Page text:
Scientists have made the unexpected discovery that male fin whales exchange songs. The findings are surprising considering that prior to this research, it was believed that fin whales stick to just one song pattern that is unique to the males of each group.
The study, which is published by Frontiers, suggests that the whales sing multiple songs that are spread throughout the ocean by migrating individuals.
The fin whale, the world’s second largest mammal, is listed as endangered under the Endangered Species Act. Up until several decades ago, their numbers were greatly depleted by commercial whaling. Today, the biggest threat to fin whales comes from vessel strikes.
By studying their complex singing behavior, scientists gain new insight into how fin whale populations move and evolve over time, which can help efforts to protect them.
“There is still a lot of uncertainty around the fin whale population size and structure in the North Pacific, and so learning about the song could help us understand population dynamics in this region much better,” said Dr. Tyler Helble of the Naval Information Warfare Center Pacific.
“Male fin whales in the Pacific sing just two very low notes, which are produced in different rhythms to create song. Previously, some marine mammal scientists thought that fin whales each sang a single pattern of notes, which was found only within their specific group and region. Our research indicates that fin whale song is more complex than this.”
Over six years, the team used underwater microphones, or hydrophones, to record the songs and locations of 115 whale encounters near Kauai, Hawaii.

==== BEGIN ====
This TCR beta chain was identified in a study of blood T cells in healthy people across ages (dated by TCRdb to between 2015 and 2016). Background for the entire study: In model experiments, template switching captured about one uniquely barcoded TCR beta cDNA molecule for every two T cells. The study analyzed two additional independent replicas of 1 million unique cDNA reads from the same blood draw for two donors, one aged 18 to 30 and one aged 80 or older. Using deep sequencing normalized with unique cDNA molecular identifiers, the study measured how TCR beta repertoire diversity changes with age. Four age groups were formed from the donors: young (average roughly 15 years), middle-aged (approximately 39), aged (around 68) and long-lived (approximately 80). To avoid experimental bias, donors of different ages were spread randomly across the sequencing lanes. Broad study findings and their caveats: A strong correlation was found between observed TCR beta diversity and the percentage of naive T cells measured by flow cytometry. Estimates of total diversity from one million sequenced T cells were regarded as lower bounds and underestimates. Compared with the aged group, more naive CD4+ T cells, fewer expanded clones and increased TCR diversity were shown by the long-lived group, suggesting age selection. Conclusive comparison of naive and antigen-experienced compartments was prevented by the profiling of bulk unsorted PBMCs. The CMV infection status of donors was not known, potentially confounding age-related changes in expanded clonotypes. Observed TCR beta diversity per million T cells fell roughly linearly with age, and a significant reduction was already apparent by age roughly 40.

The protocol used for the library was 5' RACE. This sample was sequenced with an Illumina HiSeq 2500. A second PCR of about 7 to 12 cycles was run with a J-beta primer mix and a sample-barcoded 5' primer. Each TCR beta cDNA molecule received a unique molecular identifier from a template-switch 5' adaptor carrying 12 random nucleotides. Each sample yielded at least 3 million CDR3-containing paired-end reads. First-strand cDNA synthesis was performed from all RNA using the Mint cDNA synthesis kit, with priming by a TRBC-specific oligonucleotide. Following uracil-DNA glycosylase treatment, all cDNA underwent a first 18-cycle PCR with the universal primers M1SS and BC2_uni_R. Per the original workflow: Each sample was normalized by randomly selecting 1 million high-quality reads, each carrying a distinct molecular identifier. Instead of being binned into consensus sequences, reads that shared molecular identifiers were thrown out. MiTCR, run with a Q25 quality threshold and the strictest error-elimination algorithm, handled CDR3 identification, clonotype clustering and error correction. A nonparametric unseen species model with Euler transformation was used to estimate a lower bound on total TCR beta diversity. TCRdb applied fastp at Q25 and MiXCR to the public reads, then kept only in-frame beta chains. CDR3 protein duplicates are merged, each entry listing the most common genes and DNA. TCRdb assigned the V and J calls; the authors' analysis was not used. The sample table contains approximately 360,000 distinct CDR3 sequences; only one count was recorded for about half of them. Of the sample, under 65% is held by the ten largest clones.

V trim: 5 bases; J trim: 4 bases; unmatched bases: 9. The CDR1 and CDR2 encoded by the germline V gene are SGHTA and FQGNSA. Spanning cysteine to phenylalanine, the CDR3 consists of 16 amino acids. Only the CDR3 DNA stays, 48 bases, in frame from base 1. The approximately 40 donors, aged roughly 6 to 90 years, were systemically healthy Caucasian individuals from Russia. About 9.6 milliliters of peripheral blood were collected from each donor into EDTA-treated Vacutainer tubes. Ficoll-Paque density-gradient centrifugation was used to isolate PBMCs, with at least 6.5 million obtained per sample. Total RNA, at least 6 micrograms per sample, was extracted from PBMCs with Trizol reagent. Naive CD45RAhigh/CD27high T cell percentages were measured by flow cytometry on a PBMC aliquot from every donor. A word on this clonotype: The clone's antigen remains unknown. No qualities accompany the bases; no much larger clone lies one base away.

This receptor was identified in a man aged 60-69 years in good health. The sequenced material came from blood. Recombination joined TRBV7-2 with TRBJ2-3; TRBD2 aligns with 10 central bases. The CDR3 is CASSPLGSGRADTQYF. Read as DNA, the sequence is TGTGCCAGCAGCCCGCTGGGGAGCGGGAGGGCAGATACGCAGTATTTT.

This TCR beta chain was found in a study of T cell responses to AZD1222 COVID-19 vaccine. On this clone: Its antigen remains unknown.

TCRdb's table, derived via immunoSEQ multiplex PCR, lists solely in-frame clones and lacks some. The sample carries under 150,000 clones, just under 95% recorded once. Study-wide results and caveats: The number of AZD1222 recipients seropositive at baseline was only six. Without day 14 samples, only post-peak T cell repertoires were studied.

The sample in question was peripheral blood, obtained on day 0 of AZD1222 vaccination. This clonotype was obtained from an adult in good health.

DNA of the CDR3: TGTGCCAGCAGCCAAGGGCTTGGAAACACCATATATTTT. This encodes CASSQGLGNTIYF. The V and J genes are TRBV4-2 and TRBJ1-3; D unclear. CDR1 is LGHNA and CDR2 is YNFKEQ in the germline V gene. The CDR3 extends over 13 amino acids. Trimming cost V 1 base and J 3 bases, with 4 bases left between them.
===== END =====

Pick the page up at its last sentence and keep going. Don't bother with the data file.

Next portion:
“The sound is recorded on multiple hydrophones, allowing us to triangulate on the signal and formulate a position for the animal,” said Dr. Regina Guazzo. “By showing that different song patterns were coming from the same location, we demonstrated that these were likely made by the same individual.”
The recordings captured five main song patterns. Some of the songs were found to be unique to this region, but others shared similarities with song patterns recorded several years earlier in populations off the northwest coast of the United States.
“When a new whale song is recorded in a region, researchers often read it as a signal that a new group or individual has arrived from a different part of the world,” said Dr. Guazzo. “However, this study suggests that these new song patterns may have been picked up by a local whale on his migratory travels, in a process of cultural transmission between groups from different regions”.
The scientists could use additional methods of monitoring to confirm whether the fin whales recorded in Hawaii are from a single group or multiple converging groups.
“Visual identification, genetic analyses, or long-duration tags could be used to determine where these whales go when they are not singing off Kauai,” said Dr. Helble.
The study is published in the journal Frontiers in Marine Science.
By Chrissy Sexton, Earth.com Staff Writer